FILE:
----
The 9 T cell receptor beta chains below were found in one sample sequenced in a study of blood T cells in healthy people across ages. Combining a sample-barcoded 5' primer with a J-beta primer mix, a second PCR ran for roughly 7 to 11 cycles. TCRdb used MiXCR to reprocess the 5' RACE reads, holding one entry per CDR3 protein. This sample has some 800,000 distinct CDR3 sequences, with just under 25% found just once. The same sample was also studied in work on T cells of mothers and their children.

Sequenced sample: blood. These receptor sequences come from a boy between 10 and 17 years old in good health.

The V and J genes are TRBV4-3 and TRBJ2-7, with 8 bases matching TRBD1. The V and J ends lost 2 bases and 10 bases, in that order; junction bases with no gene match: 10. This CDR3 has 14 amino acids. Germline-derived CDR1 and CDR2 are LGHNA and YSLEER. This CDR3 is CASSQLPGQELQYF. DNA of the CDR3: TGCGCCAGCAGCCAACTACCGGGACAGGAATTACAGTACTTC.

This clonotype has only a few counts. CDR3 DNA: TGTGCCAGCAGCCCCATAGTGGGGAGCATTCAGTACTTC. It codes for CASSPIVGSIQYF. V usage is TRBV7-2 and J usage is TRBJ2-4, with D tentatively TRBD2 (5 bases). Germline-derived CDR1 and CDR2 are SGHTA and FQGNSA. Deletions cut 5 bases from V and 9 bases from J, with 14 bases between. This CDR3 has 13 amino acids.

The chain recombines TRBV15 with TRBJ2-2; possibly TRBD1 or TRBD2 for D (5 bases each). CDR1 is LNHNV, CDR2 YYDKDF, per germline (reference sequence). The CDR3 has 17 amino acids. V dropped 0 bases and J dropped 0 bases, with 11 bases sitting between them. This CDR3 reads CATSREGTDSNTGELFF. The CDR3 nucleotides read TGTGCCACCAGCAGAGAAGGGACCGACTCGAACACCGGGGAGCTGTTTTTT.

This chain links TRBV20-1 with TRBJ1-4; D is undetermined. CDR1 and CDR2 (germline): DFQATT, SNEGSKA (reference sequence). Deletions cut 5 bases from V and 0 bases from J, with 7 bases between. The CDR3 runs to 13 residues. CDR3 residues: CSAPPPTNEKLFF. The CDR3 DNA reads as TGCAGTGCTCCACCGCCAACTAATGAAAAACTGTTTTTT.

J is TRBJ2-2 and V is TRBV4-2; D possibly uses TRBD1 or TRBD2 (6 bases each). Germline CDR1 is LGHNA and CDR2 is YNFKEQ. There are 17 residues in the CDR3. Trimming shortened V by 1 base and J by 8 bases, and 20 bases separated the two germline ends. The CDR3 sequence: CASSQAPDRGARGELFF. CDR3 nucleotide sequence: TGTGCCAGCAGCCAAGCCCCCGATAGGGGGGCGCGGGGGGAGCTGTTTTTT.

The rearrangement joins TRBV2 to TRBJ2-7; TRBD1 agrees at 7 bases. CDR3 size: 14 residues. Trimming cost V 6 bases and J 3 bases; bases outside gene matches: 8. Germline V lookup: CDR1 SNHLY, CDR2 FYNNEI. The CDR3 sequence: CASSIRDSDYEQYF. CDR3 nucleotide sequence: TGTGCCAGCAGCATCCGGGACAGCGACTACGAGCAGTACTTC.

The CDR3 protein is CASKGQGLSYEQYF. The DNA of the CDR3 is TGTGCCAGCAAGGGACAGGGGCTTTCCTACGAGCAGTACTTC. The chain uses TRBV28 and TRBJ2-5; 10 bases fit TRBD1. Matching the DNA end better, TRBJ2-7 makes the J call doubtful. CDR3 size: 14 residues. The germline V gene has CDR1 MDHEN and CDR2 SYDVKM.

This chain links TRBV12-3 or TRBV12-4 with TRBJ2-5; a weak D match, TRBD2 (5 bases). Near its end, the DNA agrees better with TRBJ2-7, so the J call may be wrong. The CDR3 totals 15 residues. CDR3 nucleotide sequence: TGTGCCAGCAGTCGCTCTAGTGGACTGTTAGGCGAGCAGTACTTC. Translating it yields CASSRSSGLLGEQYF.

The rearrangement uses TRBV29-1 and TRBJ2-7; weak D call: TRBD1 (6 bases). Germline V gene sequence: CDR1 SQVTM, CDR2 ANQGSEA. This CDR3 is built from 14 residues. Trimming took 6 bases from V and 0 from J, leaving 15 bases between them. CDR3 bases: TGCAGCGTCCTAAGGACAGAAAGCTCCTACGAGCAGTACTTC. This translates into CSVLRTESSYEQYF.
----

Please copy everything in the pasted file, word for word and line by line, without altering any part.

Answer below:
The 9 T cell receptor beta chains below were found in one sample sequenced in a study of blood T cells in healthy people across ages. Combining a sample-barcoded 5' primer with a J-beta primer mix, a second PCR ran for roughly 7 to 11 cycles. TCRdb used MiXCR to reprocess the 5' RACE reads, holding one entry per CDR3 protein. This sample has some 800,000 distinct CDR3 sequences, with just under 25% found just once. The same sample was also studied in work on T cells of mothers and their children.

Sequenced sample: blood. These receptor sequences come from a boy between 10 and 17 years old in good health.

The V and J genes are TRBV4-3 and TRBJ2-7, with 8 bases matching TRBD1. The V and J ends lost 2 bases and 10 bases, in that order; junction bases with no gene match: 10. This CDR3 has 14 amino acids. Germline-derived CDR1 and CDR2 are LGHNA and YSLEER. This CDR3 is CASSQLPGQELQYF. DNA of the CDR3: TGCGCCAGCAGCCAACTACCGGGACAGGAATTACAGTACTTC.

This clonotype has only a few counts. CDR3 DNA: TGTGCCAGCAGCCCCATAGTGGGGAGCATTCAGTACTTC. It codes for CASSPIVGSIQYF. V usage is TRBV7-2 and J usage is TRBJ2-4, with D tentatively TRBD2 (5 bases). Germline-derived CDR1 and CDR2 are SGHTA and FQGNSA. Deletions cut 5 bases from V and 9 bases from J, with 14 bases between. This CDR3 has 13 amino acids.

The chain recombines TRBV15 with TRBJ2-2; possibly TRBD1 or TRBD2 for D (5 bases each). CDR1 is LNHNV, CDR2 YYDKDF, per germline (reference sequence). The CDR3 has 17 amino acids. V dropped 0 bases and J dropped 0 bases, with 11 bases sitting between them. This CDR3 reads CATSREGTDSNTGELFF. The CDR3 nucleotides read TGTGCCACCAGCAGAGAAGGGACCGACTCGAACACCGGGGAGCTGTTTTTT.

This chain links TRBV20-1 with TRBJ1-4; D is undetermined. CDR1 and CDR2 (germline): DFQATT, SNEGSKA (reference sequence). Deletions cut 5 bases from V and 0 bases from J, with 7 bases between. The CDR3 runs to 13 residues. CDR3 residues: CSAPPPTNEKLFF. The CDR3 DNA reads as TGCAGTGCTCCACCGCCAACTAATGAAAAACTGTTTTTT.

J is TRBJ2-2 and V is TRBV4-2; D possibly uses TRBD1 or TRBD2 (6 bases each). Germline CDR1 is LGHNA and CDR2 is YNFKEQ. There are 17 residues in the CDR3. Trimming shortened V by 1 base and J by 8 bases, and 20 bases separated the two germline ends. The CDR3 sequence: CASSQAPDRGARGELFF. CDR3 nucleotide sequence: TGTGCCAGCAGCCAAGCCCCCGATAGGGGGGCGCGGGGGGAGCTGTTTTTT.

The rearrangement joins TRBV2 to TRBJ2-7; TRBD1 agrees at 7 bases. CDR3 size: 14 residues. Trimming cost V 6 bases and J 3 bases; bases outside gene matches: 8. Germline V lookup: CDR1 SNHLY, CDR2 FYNNEI. The CDR3 sequence: CASSIRDSDYEQYF. CDR3 nucleotide sequence: TGTGCCAGCAGCATCCGGGACAGCGACTACGAGCAGTACTTC.

The CDR3 protein is CASKGQGLSYEQYF. The DNA of the CDR3 is TGTGCCAGCAAGGGACAGGGGCTTTCCTACGAGCAGTACTTC. The chain uses TRBV28 and TRBJ2-5; 10 bases fit TRBD1. Matching the DNA end better, TRBJ2-7 makes the J call doubtful. CDR3 size: 14 residues. The germline V gene has CDR1 MDHEN and CDR2 SYDVKM.

This chain links TRBV12-3 or TRBV12-4 with TRBJ2-5; a weak D match, TRBD2 (5 bases). Near its end, the DNA agrees better with TRBJ2-7, so the J call may be wrong. The CDR3 totals 15 residues. CDR3 nucleotide sequence: TGTGCCAGCAGTCGCTCTAGTGGACTGTTAGGCGAGCAGTACTTC. Translating it yields CASSRSSGLLGEQYF.

The rearrangement uses TRBV29-1 and TRBJ2-7; weak D call: TRBD1 (6 bases). Germline V gene sequence: CDR1 SQVTM, CDR2 ANQGSEA. This CDR3 is built from 14 residues. Trimming took 6 bases from V and 0 from J, leaving 15 bases between them. CDR3 bases: TGCAGCGTCCTAAGGACAGAAAGCTCCTACGAGCAGTACTTC. This translates into CSVLRTESSYEQYF.